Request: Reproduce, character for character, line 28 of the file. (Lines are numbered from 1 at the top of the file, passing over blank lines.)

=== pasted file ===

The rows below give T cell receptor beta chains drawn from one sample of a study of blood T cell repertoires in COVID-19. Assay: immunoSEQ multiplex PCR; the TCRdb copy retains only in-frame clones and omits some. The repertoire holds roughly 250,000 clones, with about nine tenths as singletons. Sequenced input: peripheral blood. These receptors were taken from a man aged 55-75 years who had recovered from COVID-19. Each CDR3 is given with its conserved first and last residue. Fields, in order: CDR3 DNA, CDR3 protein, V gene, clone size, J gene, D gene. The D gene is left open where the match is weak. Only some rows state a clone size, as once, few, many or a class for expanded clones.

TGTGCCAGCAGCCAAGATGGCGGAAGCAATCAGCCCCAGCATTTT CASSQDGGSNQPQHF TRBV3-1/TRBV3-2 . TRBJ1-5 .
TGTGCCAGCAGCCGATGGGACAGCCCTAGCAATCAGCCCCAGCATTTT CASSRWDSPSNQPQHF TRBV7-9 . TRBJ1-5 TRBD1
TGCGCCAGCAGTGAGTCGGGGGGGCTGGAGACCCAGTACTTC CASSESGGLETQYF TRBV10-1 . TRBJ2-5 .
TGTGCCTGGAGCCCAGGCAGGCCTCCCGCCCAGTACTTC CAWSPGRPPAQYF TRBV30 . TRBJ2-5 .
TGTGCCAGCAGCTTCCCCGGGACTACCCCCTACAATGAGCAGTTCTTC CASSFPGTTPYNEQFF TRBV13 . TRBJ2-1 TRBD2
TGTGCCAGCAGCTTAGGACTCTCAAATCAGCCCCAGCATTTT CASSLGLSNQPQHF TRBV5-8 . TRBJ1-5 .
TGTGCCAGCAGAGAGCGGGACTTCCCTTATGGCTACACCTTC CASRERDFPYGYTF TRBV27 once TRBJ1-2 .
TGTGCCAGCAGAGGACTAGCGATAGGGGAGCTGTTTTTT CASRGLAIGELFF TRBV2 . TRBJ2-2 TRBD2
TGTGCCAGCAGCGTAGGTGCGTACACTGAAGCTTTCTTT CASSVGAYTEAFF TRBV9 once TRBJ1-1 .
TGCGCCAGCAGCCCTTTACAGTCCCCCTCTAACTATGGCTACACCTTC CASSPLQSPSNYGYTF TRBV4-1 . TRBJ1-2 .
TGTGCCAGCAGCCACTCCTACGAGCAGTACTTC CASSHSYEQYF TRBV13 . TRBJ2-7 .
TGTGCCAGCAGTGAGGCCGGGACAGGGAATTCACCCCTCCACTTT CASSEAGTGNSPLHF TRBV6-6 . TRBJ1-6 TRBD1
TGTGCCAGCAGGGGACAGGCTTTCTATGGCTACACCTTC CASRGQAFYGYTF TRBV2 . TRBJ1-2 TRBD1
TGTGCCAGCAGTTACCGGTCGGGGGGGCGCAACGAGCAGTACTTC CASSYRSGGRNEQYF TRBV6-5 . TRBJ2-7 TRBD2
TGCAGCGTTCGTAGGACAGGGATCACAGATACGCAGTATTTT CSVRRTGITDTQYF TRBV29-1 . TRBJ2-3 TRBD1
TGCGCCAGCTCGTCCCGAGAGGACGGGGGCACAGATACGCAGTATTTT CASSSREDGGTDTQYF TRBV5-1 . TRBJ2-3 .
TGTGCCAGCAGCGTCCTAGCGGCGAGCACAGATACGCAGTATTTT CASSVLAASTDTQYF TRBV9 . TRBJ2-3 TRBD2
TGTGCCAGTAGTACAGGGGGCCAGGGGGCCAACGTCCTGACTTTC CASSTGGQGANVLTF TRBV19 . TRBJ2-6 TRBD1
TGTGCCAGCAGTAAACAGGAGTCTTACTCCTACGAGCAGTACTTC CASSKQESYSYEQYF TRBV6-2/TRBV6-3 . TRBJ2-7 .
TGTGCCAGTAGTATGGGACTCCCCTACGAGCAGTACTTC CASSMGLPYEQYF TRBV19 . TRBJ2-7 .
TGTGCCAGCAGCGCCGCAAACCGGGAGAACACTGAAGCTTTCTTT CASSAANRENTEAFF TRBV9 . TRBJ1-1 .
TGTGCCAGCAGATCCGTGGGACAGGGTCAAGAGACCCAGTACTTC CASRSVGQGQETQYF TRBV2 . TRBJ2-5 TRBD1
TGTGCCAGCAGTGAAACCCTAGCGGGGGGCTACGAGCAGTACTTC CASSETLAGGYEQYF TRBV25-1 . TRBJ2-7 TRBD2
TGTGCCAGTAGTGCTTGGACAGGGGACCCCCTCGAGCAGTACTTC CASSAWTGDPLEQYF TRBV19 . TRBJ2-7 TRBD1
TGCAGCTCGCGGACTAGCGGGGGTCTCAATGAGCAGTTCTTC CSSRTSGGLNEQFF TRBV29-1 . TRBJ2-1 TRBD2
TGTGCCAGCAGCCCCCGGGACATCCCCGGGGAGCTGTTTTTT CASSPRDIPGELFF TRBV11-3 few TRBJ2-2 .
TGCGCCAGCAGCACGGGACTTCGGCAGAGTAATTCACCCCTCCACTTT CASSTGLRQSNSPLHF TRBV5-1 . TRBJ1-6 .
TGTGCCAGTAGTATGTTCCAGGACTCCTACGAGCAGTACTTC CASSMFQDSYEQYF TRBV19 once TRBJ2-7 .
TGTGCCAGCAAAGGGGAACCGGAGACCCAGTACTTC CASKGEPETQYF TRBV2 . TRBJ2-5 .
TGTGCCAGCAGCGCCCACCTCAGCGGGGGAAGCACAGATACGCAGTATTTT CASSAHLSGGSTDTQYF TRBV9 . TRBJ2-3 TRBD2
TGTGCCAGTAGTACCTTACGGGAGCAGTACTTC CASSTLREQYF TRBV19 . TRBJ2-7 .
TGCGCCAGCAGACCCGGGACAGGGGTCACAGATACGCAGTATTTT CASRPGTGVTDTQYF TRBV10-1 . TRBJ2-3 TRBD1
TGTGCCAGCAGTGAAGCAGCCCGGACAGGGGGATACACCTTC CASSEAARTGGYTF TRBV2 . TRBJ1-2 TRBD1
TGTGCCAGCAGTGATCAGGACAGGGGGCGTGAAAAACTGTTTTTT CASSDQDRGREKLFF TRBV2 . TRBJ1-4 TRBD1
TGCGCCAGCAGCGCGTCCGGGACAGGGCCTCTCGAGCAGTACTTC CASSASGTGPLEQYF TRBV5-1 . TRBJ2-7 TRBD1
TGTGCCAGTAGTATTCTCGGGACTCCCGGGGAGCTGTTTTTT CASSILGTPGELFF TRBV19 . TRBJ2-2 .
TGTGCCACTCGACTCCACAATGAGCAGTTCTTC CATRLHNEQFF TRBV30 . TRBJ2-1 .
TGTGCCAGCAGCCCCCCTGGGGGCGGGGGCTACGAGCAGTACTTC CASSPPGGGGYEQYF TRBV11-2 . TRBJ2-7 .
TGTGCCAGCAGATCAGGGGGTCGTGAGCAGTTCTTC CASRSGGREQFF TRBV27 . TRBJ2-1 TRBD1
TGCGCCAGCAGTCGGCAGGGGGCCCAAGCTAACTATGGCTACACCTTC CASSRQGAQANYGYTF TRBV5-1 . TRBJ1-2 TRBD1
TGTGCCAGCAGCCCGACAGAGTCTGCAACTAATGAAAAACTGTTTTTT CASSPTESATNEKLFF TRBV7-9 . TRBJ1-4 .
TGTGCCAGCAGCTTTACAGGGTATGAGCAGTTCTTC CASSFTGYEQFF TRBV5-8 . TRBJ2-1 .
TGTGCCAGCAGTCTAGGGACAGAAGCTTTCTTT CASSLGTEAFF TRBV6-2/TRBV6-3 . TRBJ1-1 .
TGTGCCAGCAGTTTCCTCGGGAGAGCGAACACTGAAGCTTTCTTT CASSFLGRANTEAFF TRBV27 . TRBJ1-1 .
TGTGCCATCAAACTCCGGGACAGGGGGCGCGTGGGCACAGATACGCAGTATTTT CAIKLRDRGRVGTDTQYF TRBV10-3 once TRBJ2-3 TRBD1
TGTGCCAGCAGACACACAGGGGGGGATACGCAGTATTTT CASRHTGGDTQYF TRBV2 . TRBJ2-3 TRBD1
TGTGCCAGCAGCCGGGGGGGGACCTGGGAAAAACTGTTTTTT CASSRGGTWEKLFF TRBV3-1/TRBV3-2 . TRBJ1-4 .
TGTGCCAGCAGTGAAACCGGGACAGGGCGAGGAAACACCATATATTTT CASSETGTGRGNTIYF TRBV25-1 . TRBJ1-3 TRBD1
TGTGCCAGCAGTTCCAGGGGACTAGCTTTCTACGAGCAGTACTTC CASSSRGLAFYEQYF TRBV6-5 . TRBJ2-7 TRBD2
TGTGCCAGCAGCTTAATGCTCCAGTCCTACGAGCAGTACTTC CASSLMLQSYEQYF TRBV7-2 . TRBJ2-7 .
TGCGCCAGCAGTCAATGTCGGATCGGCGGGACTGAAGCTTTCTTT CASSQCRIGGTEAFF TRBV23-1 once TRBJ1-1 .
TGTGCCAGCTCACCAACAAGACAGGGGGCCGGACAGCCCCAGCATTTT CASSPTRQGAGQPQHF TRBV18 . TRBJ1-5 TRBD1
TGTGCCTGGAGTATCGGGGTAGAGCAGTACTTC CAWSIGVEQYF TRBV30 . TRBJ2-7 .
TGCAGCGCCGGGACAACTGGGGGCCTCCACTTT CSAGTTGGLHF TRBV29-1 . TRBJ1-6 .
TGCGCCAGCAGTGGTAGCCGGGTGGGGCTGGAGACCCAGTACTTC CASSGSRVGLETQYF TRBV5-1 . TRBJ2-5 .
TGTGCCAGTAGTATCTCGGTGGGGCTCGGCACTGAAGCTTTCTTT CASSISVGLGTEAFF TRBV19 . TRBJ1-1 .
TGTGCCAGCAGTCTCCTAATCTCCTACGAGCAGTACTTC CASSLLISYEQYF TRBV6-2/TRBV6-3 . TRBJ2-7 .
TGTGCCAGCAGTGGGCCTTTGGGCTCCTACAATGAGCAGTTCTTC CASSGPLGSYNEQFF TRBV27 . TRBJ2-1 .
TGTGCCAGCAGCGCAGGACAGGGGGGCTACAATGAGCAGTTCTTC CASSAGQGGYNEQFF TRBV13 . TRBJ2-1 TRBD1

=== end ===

TGCGCCAGCAGCACGGGACTTCGGCAGAGTAATTCACCCCTCCACTTT CASSTGLRQSNSPLHF TRBV5-1 . TRBJ1-6 .